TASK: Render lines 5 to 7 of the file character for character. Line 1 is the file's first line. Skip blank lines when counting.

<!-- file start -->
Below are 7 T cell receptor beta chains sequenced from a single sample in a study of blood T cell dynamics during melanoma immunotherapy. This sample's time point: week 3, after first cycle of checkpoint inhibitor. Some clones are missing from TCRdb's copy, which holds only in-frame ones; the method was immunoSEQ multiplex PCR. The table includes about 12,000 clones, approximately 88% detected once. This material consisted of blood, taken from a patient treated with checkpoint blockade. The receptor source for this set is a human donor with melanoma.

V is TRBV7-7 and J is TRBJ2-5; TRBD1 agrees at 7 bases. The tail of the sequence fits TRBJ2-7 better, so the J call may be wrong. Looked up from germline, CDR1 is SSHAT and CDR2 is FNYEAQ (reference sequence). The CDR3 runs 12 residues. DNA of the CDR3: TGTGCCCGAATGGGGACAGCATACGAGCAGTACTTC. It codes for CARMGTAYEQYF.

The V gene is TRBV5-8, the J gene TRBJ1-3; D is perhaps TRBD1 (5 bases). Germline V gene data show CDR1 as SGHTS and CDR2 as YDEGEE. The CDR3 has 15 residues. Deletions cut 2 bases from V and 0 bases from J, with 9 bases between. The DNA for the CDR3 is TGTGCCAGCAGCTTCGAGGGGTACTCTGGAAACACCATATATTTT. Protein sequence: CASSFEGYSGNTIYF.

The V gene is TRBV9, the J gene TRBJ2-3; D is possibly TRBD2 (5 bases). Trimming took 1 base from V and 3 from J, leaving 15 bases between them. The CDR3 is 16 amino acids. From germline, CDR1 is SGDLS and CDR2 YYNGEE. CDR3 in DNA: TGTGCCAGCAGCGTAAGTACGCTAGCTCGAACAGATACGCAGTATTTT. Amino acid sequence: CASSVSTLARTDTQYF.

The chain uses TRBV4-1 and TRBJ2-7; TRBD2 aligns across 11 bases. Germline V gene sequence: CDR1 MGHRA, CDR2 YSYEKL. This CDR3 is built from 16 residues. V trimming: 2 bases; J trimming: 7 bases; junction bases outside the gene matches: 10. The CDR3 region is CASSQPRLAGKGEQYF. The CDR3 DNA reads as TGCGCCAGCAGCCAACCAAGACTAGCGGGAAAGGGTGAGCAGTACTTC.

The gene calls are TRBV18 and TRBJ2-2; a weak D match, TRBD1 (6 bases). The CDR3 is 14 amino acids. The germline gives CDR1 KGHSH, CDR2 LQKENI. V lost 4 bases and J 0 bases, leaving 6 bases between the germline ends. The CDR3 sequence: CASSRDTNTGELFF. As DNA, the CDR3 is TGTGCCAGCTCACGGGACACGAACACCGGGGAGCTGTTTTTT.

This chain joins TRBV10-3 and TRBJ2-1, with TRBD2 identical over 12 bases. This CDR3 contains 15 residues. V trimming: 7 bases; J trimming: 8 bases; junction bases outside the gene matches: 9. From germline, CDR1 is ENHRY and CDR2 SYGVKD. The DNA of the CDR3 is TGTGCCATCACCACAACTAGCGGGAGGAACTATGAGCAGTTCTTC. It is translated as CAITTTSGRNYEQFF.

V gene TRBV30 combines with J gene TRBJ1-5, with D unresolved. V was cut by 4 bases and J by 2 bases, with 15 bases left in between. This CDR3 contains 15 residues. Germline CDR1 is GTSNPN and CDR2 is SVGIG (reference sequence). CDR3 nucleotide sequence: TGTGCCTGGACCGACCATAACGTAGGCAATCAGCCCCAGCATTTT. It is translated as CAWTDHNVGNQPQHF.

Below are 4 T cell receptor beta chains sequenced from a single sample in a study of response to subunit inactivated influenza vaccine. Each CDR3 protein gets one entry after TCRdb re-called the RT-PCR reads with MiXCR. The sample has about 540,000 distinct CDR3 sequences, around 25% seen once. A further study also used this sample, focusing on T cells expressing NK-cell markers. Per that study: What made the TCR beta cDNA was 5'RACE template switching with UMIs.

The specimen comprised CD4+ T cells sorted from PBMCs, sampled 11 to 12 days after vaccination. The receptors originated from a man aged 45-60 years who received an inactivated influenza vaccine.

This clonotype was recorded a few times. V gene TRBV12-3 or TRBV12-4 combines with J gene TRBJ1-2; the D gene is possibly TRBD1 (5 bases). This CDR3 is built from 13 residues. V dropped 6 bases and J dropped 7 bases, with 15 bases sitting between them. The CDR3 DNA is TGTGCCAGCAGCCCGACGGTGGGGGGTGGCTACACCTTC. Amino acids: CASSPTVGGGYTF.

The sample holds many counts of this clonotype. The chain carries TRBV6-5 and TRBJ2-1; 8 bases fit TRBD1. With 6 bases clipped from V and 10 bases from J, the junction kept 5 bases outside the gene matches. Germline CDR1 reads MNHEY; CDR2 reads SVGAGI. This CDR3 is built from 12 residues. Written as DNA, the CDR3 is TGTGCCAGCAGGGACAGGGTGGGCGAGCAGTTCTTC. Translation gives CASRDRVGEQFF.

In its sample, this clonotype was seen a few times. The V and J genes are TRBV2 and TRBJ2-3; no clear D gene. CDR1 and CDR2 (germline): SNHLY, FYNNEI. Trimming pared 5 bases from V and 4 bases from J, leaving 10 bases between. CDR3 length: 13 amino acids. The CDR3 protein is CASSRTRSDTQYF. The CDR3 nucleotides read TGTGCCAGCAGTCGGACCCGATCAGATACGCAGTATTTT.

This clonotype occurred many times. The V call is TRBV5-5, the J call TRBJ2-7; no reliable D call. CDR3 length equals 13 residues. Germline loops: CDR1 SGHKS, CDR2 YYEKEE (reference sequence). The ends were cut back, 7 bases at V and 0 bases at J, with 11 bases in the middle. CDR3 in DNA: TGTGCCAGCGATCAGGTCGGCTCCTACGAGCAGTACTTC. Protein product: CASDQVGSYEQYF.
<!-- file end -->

The chain uses TRBV4-1 and TRBJ2-7; TRBD2 aligns across 11 bases. Germline V gene sequence: CDR1 MGHRA, CDR2 YSYEKL. This CDR3 is built from 16 residues. V trimming: 2 bases; J trimming: 7 bases; junction bases outside the gene matches: 10. The CDR3 region is CASSQPRLAGKGEQYF. The CDR3 DNA reads as TGCGCCAGCAGCCAACCAAGACTAGCGGGAAAGGGTGAGCAGTACTTC.

The gene calls are TRBV18 and TRBJ2-2; a weak D match, TRBD1 (6 bases). The CDR3 is 14 amino acids. The germline gives CDR1 KGHSH, CDR2 LQKENI. V lost 4 bases and J 0 bases, leaving 6 bases between the germline ends. The CDR3 sequence: CASSRDTNTGELFF. As DNA, the CDR3 is TGTGCCAGCTCACGGGACACGAACACCGGGGAGCTGTTTTTT.

This chain joins TRBV10-3 and TRBJ2-1, with TRBD2 identical over 12 bases. This CDR3 contains 15 residues. V trimming: 7 bases; J trimming: 8 bases; junction bases outside the gene matches: 9. From germline, CDR1 is ENHRY and CDR2 SYGVKD. The DNA of the CDR3 is TGTGCCATCACCACAACTAGCGGGAGGAACTATGAGCAGTTCTTC. It is translated as CAITTTSGRNYEQFF.